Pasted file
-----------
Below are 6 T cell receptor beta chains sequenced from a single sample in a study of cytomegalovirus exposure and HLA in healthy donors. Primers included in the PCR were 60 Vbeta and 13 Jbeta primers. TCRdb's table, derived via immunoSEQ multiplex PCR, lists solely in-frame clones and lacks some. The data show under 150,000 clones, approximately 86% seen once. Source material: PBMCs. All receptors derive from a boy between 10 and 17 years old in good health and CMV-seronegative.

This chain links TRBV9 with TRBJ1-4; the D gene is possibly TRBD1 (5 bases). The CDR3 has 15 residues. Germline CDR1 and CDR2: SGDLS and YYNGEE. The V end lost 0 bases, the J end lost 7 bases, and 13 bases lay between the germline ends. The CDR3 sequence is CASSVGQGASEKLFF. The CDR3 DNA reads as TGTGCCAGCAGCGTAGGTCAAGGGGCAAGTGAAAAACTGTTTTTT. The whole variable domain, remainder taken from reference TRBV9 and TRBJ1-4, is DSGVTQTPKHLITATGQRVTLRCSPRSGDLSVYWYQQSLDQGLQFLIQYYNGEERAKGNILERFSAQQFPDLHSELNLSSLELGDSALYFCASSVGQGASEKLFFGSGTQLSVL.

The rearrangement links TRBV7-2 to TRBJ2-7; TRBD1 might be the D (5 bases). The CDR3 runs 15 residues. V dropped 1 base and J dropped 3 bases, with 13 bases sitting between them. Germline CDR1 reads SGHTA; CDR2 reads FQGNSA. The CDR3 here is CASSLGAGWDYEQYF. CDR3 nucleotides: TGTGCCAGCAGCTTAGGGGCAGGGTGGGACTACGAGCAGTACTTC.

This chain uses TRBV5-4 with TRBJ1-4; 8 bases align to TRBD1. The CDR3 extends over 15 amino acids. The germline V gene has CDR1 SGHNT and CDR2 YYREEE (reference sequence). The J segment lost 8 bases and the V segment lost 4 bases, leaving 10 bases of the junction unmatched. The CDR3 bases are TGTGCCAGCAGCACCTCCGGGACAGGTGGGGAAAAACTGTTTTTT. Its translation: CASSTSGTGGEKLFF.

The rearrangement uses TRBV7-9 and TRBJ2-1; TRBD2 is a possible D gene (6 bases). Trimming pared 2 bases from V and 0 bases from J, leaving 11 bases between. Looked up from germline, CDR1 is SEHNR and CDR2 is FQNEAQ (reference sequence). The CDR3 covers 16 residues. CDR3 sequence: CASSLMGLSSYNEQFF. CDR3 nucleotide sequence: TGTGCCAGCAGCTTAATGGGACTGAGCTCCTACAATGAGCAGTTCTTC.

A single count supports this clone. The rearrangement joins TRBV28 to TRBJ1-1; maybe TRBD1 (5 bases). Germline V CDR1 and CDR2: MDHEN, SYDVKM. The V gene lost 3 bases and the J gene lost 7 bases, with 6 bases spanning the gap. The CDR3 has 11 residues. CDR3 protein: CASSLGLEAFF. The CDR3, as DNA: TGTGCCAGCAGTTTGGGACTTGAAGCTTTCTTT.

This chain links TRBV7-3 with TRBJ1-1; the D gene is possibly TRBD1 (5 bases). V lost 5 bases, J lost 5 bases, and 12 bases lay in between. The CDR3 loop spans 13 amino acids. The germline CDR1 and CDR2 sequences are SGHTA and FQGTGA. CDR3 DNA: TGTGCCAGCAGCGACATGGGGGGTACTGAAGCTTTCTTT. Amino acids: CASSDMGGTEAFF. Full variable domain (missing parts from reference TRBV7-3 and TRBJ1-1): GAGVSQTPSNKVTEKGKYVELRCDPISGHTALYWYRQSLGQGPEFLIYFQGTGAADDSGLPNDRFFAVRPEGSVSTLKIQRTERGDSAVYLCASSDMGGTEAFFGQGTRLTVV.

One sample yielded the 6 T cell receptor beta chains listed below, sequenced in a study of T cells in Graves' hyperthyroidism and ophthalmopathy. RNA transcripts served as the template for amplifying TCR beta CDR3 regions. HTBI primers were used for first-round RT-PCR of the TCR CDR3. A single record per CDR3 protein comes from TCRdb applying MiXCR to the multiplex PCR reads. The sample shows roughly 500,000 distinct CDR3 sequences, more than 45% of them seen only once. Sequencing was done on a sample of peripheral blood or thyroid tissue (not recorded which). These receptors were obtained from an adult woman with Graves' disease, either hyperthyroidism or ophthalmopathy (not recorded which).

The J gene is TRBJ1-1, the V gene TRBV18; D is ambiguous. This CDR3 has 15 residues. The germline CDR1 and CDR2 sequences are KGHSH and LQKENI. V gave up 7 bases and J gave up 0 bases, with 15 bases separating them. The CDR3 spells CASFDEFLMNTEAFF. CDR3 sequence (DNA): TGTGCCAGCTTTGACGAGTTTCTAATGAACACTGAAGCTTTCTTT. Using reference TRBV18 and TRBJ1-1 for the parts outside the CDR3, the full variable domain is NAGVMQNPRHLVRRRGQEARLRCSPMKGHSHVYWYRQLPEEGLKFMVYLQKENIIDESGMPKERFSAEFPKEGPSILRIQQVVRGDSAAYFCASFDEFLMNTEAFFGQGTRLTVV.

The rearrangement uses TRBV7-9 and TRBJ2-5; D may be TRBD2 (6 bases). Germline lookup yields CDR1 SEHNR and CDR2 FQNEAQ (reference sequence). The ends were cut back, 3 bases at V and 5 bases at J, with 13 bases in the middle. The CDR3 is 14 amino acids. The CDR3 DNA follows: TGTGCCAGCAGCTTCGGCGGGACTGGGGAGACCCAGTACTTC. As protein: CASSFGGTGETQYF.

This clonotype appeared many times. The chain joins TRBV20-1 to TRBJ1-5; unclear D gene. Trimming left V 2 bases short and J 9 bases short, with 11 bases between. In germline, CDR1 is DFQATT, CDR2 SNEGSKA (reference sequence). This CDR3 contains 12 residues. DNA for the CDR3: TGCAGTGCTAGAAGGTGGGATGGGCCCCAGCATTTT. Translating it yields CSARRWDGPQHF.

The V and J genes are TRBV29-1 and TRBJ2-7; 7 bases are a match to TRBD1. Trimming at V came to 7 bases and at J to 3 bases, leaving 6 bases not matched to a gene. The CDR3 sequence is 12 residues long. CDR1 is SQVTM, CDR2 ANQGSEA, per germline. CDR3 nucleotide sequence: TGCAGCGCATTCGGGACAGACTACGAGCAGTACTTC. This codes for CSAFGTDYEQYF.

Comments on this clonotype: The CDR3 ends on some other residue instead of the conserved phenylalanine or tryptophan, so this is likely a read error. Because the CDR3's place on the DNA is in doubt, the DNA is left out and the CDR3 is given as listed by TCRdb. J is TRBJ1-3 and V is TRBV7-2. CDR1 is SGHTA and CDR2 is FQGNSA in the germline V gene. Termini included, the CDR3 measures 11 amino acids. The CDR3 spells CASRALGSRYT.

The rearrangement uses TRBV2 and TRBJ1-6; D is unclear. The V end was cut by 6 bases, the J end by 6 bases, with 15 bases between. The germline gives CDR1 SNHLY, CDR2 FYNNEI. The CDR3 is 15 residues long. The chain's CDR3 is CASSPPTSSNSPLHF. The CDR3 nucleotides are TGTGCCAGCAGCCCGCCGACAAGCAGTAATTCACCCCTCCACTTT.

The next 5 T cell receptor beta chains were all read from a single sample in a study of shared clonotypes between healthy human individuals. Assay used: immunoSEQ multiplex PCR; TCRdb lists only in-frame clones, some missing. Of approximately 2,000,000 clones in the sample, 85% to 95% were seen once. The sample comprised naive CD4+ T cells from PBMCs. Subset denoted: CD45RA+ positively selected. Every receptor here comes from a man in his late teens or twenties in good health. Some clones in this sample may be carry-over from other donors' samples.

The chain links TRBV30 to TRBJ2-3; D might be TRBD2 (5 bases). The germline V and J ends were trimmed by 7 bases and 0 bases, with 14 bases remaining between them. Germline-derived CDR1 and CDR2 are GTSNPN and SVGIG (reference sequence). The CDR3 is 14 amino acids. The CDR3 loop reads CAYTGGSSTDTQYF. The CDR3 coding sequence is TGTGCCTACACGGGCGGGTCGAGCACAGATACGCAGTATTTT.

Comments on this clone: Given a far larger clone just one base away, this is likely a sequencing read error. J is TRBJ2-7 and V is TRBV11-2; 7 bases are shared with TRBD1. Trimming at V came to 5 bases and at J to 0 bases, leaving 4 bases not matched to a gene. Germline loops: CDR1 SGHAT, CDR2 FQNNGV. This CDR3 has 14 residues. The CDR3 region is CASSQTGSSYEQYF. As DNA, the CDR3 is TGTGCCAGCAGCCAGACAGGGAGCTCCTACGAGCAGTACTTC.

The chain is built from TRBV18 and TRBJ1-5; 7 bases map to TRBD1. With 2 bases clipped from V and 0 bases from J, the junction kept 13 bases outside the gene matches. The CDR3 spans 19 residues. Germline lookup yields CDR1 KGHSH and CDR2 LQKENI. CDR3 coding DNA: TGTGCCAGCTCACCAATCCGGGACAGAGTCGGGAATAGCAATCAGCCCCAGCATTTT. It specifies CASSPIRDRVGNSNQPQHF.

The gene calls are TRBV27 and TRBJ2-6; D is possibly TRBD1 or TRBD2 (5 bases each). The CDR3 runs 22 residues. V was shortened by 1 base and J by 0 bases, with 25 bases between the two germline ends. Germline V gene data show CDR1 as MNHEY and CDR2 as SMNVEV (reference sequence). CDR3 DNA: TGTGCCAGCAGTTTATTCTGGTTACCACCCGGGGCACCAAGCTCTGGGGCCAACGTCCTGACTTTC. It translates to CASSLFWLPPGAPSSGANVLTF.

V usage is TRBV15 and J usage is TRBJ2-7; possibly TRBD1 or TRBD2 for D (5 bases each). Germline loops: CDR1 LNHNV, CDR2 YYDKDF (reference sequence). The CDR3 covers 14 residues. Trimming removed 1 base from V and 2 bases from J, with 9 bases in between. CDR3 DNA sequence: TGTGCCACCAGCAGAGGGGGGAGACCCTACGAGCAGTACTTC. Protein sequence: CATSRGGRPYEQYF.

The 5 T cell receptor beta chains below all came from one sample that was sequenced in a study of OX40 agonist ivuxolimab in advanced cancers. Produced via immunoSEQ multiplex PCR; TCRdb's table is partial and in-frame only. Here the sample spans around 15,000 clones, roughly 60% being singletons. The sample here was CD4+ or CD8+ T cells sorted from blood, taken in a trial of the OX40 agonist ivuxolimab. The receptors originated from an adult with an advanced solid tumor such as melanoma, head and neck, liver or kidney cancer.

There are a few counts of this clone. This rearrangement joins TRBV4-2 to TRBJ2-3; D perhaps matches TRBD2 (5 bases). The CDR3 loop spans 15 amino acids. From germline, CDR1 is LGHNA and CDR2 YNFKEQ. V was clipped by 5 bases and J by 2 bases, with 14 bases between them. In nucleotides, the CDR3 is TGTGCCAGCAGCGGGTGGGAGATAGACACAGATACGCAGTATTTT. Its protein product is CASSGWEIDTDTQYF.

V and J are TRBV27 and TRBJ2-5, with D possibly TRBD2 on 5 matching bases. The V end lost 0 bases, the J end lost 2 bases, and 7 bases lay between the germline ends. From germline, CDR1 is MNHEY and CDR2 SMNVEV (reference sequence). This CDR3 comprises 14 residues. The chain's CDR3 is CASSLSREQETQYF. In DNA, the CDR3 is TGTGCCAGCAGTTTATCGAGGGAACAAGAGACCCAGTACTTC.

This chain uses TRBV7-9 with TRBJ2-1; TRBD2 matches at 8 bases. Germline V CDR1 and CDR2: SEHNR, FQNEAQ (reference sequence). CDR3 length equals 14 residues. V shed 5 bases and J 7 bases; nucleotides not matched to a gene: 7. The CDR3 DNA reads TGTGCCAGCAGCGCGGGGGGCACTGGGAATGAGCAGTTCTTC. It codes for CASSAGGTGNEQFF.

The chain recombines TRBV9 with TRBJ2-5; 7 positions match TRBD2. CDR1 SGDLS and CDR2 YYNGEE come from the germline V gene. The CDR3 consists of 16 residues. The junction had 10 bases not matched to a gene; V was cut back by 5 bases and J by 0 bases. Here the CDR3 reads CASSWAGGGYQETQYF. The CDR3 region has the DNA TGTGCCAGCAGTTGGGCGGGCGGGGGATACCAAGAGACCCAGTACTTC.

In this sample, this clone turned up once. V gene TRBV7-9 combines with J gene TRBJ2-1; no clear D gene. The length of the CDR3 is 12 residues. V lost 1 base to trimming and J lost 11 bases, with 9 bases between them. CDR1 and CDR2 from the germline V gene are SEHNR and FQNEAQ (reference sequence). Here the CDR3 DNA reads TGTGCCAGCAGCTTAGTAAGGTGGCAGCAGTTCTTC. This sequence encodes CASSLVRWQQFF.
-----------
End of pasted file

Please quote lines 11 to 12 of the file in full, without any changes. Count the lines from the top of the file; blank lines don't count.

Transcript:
This clonotype appeared many times. The chain joins TRBV20-1 to TRBJ1-5; unclear D gene. Trimming left V 2 bases short and J 9 bases short, with 11 bases between. In germline, CDR1 is DFQATT, CDR2 SNEGSKA (reference sequence). This CDR3 contains 12 residues. DNA for the CDR3: TGCAGTGCTAGAAGGTGGGATGGGCCCCAGCATTTT. Translating it yields CSARRWDGPQHF.

The V and J genes are TRBV29-1 and TRBJ2-7; 7 bases are a match to TRBD1. Trimming at V came to 7 bases and at J to 3 bases, leaving 6 bases not matched to a gene. The CDR3 sequence is 12 residues long. CDR1 is SQVTM, CDR2 ANQGSEA, per germline. CDR3 nucleotide sequence: TGCAGCGCATTCGGGACAGACTACGAGCAGTACTTC. This codes for CSAFGTDYEQYF.